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Second World War: The Death of President Roosevelt

On April 12, 1945, President
Roosevelt died. That was one of the saddest days during World War II. The
government offices were closed, and we were sent home. We sat in our rooms and
listened to the commentators and funeral music on the radio.

All of Washington
lined Constitution Avenue
to watch the caisson carrying Roosevelt’s
casket pulled by six white horses. The caisson was followed by a rider-less
horse with a saddle and boots placed backwards in the stirrups. Everyone was
mourning Roosevelt’s death. Could the war be
won without our leader?

Later, President Roosevelt’s body
was taken to Hyde Park and buried in the
garden. Vice President Truman was sworn in as President, and the War continued.

Toward the end of August 1945 we
were told the Bureau of Ships was not allowing any more contracts. Work slowed
down, but we were told to look busy. Every time the loud speaker in our
building sputtered, we expected the end of the War to be announced. This
continued for at least a month. On September I, 1945, I had just arrived home
from work in the afternoon, when the announcement came over the radio. Japan
had signed the peace treaty.

Everyone headed for downtown Washington. People were
hanging on the outside of the streetcars. There were conga lines up and down F
and G Streets. Ticker tape was hanging from the upstairs office windows on F Street.

Servicemen went up and down the
streets kissing every pretty girl they saw.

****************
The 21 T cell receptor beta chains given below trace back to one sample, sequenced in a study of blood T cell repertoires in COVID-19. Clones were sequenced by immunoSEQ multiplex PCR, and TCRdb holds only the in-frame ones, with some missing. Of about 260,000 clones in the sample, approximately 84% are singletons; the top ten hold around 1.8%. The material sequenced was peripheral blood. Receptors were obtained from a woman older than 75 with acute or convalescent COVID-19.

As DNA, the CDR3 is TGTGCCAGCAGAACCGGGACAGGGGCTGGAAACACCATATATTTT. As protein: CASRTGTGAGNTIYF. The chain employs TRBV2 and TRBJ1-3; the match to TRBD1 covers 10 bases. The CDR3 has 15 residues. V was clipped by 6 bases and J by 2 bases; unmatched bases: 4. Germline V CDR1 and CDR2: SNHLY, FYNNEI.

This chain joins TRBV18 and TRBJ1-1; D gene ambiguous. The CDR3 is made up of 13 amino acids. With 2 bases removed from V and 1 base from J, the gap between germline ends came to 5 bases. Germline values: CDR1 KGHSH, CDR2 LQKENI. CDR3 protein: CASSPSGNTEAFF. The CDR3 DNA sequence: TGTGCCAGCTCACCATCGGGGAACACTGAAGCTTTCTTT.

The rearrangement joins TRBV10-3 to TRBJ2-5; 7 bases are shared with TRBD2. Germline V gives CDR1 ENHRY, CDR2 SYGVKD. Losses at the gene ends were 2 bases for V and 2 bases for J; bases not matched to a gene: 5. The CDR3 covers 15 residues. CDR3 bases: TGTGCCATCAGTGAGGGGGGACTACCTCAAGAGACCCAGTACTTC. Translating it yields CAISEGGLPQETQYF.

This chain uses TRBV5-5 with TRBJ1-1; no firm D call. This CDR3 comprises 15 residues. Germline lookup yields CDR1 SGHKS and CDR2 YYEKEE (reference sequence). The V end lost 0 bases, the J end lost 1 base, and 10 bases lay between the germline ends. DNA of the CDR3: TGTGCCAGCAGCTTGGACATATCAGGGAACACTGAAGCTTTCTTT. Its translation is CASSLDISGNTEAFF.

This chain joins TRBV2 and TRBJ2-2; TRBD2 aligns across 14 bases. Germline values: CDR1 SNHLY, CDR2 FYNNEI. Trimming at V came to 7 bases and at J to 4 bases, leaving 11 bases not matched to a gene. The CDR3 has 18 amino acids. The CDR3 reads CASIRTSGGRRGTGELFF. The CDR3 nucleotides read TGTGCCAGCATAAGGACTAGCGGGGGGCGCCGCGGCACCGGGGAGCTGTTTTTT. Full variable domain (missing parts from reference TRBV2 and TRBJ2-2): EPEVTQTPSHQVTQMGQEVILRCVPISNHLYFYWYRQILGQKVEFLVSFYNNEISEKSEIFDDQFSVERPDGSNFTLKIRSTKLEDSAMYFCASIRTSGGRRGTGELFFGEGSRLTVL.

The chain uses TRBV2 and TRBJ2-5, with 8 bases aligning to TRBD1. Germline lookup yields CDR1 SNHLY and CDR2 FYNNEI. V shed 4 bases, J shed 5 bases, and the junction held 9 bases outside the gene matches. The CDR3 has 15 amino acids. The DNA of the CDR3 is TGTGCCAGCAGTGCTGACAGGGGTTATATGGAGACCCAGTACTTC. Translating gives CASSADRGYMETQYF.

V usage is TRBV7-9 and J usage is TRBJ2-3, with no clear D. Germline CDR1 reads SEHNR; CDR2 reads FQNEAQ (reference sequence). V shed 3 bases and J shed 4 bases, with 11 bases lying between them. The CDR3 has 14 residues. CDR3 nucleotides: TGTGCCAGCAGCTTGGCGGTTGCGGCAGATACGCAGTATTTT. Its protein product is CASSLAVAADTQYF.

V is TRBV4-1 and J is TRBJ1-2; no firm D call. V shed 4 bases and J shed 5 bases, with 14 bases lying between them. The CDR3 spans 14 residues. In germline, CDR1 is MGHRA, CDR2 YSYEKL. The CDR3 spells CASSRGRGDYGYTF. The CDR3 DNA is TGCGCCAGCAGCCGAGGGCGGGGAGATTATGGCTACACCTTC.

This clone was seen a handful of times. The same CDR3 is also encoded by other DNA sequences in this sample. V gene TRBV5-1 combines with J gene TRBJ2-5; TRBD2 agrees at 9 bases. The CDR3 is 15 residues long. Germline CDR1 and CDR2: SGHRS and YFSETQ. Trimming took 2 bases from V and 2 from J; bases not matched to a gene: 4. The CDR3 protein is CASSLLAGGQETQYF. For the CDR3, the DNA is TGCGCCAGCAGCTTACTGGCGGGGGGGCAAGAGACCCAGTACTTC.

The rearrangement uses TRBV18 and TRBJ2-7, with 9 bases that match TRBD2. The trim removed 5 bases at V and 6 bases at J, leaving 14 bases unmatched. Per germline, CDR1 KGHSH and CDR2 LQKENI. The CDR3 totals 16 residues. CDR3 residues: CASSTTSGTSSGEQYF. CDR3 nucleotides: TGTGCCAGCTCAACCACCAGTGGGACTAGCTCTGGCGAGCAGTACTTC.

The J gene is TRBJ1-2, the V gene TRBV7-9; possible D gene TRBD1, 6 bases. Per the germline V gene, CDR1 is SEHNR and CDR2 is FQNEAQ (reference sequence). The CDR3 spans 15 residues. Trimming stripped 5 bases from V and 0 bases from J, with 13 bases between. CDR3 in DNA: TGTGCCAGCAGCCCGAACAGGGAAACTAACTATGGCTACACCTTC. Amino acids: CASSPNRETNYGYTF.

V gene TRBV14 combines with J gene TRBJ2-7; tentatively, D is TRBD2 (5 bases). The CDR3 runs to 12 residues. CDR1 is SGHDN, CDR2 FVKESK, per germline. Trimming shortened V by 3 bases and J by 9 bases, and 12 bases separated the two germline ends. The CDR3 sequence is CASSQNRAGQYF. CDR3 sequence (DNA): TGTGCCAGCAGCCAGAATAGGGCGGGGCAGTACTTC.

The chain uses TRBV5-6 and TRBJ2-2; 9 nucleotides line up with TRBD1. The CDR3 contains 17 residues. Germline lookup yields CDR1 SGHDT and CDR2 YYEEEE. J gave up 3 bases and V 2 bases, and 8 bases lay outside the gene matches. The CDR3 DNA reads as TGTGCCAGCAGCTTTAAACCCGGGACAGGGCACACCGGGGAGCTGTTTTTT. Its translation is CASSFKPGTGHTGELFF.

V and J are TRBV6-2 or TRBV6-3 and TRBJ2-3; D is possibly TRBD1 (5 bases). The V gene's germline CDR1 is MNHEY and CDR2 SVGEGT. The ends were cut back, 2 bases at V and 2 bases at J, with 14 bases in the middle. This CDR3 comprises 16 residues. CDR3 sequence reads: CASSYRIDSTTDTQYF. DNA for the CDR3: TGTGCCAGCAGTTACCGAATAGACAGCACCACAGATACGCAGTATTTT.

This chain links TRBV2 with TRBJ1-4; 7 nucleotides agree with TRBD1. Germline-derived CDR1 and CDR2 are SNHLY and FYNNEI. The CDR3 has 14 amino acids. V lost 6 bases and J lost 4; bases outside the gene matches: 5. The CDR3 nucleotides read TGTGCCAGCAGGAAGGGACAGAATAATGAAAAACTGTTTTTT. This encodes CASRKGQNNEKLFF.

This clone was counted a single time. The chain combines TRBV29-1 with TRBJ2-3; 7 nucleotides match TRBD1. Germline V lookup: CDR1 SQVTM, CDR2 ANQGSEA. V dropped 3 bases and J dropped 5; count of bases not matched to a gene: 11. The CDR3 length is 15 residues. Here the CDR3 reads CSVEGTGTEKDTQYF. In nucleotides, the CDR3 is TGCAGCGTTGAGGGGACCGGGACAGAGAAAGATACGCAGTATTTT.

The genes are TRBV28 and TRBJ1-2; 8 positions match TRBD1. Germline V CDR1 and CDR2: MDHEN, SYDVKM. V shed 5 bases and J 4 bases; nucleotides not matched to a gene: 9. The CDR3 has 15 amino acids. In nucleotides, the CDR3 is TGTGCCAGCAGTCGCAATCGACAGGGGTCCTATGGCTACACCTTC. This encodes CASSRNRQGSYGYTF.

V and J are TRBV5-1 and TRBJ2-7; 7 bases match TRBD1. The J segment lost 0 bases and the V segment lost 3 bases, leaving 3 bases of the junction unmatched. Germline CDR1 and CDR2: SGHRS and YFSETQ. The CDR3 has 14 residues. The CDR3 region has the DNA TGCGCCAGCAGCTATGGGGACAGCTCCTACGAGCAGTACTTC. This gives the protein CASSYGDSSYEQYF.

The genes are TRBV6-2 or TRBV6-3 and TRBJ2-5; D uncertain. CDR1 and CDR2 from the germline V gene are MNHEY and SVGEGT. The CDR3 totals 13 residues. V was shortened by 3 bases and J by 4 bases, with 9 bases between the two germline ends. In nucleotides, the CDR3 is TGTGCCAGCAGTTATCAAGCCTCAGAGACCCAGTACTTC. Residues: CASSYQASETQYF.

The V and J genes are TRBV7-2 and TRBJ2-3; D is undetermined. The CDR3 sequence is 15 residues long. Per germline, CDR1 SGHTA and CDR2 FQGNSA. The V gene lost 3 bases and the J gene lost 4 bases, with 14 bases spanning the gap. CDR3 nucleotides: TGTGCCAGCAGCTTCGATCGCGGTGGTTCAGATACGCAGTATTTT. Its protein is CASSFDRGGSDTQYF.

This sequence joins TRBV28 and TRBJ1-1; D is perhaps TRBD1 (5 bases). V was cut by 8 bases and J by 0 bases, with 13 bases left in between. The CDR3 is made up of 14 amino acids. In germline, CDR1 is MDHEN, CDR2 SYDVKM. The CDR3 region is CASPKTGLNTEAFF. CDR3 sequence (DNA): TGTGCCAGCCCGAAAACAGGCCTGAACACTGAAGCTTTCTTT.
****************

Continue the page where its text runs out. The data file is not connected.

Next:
My friends and I walked across the Ellipse to the White
House. President Truman and Bess came out on the balcony and waved to the
milling crowd.

Everyone came to work the next
morning with broad smiles on their faces. World War II was over!

Soon, civil service workers were
being laid off, and we said goodbye to our many friends and acquaintances.

We had made friends from all parts
of the United States and
gained a vast knowledge of the U.S.
capital and Congress. It was an experience that enriched our lives and one that
we would never forget.

Beatrice Sanders
Los
Lunas, New Mexico


Back in 1955 a call
went out from the editors of the then Capper’s
Weekly
asking for readers to send
in articles on true pioneers. Hundreds of letters came pouring in from early
settlers and their children, many now in their 80s and 90s, and from
grandchildren of settlers, all with tales to tell. So many articles were
received that a decision was made to create a book, and in 1956, the first
My
Folks title – My Folks Came in a
Covered Wagon – hit the shelves. Nine
other books have since been published in the
My Folks series, all filled to the brim with true tales from Capper’s readers, and we are proud to
make those stories available to our growing online community.